Now the NFL will go back to the drawing board and incorporate lessons learned from Super Bowl 2014 in its plans for future super bowls. Hopefully, in its plans, green keywords, such as climate change, environmental impact, transportation, people moving, etc., will be central in the dialogue. To ensure the sustainability of future super bowls is to live green, be green.
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Most viewers of the 2014 State of the Union address, delivered last night by President Barrack Obama, should be praised for having the wherewithal to persevere through such a sleep-inducing collection of strung together sentences — although, among the mind-numbing were a fair share of surprisingly spritely, humorous notes.
Regardless, for those green enthusiasts out there, hoping to learn more about initiatives in the way of sustainability, clean energy, and alternative fuels, there was relatively little mention of such, and with even less value behind it. Far from a laughing matter.
View the enhanced speech on demand –which is by far better than the
live broadcast– if you don’t believe me (tune in around the 15:40 mark).
Unfortunately, the most prolific takeaway for such enthusiasts was a regurgitation of the All-Of-The-Above Energy Strategy, originally introduced several years prior. And let me be clear (pun intended) — by “regurgitation” I don’t mean Mr. Obama repeated himself per se, but I do mean that it was just a simple spewing of what “we” have already accomplished over the past several years’ time.
Some of the facts and statistics used in the accompanying supplemental presentation seem randomly curated and desperately included, almost in some form of a last-ditch attempt to appear arguably progressive. And be careful not to blink when watching the address, you may miss the just-over-four minutes the Pres took to speak to the notions of this All-Of-The-Above plan.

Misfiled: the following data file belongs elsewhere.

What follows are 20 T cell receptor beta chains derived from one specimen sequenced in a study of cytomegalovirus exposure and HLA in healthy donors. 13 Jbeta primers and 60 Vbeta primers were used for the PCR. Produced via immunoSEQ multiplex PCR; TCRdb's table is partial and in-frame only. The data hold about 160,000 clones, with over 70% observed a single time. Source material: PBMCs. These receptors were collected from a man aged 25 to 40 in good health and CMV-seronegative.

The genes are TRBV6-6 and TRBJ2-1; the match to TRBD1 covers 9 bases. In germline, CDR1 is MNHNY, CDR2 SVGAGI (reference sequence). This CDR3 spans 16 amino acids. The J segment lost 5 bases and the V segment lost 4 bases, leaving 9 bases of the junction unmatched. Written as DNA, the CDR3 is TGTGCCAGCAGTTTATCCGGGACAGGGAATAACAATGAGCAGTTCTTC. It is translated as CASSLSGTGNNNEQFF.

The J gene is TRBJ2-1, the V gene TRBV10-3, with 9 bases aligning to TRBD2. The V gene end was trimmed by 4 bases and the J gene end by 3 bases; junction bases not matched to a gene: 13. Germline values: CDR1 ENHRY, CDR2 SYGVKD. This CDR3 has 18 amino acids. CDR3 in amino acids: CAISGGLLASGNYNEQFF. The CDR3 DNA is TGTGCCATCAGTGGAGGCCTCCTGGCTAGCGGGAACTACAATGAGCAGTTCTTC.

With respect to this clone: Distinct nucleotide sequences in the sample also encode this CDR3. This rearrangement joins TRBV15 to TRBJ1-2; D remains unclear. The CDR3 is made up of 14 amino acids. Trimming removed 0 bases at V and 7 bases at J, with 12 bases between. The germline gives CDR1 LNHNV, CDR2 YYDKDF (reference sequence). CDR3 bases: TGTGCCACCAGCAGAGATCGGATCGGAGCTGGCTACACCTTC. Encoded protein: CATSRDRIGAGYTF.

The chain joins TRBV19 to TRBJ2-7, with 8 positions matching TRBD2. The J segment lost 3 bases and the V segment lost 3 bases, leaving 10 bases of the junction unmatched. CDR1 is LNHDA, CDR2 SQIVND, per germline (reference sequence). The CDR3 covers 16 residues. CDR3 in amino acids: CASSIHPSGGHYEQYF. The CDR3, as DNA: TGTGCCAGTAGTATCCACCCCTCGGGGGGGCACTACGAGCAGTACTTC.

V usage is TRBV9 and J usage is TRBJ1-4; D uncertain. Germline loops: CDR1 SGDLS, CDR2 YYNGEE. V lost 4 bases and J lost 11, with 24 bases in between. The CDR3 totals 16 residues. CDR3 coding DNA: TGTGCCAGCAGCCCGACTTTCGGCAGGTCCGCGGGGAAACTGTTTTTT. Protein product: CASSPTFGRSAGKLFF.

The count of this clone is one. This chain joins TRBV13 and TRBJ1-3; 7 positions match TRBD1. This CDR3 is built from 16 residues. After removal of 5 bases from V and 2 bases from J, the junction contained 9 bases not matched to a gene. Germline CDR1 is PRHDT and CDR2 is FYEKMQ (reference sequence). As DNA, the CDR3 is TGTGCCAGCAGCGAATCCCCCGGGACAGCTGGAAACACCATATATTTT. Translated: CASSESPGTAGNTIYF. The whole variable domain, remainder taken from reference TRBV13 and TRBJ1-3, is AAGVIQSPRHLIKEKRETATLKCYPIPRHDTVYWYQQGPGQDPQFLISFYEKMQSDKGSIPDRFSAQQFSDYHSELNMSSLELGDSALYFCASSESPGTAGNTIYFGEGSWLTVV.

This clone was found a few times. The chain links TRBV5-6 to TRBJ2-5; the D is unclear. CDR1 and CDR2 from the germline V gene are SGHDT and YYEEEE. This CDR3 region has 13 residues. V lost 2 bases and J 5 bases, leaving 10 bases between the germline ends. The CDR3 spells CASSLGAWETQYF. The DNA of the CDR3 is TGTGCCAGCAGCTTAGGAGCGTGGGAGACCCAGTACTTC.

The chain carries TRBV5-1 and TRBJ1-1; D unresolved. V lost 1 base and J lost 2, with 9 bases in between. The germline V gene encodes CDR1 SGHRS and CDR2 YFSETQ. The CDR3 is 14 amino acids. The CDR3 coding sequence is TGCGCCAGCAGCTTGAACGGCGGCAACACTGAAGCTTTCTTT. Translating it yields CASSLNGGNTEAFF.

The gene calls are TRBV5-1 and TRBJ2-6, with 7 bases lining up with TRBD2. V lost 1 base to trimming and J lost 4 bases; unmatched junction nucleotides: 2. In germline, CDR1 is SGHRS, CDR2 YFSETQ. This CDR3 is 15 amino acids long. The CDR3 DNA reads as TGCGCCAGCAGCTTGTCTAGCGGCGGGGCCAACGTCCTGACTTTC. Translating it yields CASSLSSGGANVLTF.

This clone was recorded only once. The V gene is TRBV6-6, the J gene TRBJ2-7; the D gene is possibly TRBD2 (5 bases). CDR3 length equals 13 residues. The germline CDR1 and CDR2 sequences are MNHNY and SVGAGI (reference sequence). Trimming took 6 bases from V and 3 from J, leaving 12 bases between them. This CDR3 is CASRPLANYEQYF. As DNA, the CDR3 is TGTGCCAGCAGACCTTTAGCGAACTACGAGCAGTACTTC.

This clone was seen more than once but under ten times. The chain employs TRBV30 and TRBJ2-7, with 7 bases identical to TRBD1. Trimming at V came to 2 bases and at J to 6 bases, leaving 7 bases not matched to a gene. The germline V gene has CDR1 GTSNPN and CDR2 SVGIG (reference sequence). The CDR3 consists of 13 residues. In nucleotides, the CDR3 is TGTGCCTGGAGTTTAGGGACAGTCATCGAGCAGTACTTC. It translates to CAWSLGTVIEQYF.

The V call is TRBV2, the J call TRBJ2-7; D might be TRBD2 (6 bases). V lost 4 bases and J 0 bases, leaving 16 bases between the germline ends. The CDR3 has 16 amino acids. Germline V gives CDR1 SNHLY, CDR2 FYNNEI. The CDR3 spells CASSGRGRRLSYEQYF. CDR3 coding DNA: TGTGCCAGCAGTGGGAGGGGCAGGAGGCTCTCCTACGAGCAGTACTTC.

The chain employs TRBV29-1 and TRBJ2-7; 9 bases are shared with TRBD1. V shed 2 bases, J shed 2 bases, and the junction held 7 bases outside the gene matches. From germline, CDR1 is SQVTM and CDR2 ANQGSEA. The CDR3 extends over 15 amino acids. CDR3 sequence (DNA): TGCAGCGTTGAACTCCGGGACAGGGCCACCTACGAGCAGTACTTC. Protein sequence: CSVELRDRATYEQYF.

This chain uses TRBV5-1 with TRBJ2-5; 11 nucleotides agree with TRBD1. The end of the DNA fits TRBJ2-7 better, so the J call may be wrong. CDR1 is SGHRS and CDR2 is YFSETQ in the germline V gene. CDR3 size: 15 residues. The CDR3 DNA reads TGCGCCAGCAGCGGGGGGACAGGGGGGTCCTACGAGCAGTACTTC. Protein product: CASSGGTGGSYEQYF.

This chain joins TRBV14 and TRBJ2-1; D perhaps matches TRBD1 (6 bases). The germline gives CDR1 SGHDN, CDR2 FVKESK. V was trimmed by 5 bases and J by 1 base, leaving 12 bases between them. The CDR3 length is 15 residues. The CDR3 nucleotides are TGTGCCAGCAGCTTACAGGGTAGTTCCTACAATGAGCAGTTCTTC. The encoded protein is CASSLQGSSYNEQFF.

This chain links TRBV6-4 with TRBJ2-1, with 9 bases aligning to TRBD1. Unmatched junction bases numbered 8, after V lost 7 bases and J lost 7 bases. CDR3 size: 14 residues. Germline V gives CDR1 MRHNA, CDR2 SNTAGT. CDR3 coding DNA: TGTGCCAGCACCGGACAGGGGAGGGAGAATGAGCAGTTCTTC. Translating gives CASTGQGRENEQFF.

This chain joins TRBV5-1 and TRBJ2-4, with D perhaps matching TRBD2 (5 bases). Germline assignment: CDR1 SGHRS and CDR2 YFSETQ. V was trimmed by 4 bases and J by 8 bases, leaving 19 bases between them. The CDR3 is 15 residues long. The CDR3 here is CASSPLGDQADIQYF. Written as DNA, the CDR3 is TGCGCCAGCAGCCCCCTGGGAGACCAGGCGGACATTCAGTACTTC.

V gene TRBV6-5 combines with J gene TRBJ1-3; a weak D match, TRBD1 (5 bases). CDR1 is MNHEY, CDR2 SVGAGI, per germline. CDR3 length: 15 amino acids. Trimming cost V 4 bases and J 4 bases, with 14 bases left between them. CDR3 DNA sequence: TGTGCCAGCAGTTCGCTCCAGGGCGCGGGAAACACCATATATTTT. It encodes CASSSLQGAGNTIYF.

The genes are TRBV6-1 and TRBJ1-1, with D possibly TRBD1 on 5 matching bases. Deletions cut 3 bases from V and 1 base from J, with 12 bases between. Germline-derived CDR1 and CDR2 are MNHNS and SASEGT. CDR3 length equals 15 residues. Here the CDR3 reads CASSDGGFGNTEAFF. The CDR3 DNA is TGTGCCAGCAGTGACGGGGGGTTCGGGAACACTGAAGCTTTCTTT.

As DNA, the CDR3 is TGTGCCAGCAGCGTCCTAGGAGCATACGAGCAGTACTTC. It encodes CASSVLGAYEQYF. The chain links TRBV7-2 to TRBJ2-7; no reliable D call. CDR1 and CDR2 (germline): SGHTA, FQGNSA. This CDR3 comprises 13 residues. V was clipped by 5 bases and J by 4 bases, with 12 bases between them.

Nonetheless, a brief recap is in order, to point potential non-viewers in the direction of the few notions splayed upon last nights audiences:
- America is closer to energy independence today than we have been in decades. I hope this is self-explanatory.
- Natural gas is being extracted safely. This was an obvious reference to hydraulic fracturing, or fracking, something we have written about in the past and something which environmentalists everywhere denounce.
- Companies are planning to build new plants that use natural gas. President Obama made clear the fact that he wants to promote this via tax and other programs for these manufacturers who indeed increasingly move toward natural gas as a replacement means of production (instead of oil).
- America will continue “strengthening protection of our air, our water, our communities,” and “protect more of our pristine federal lands for future generations” to come. By definition, probably the closest we’ve come thus far to targeting sustainability, but still not compelling. This just seems like some general commentary that could have been used years ago to describe our state, and which seem to be added only because they sound better to the heart than to the mind, once processed.
- We are becoming a global leader in solar — “every four minutes, another American home or business goes solar.” This is a great stat, assuming its factually accurate. Bravo, Mr. President. And his use was impeccable, directly relating solar’s ongoing push to economic job growth by referencing that men (and women) physically installing pieces of such equipment is not outsource-able.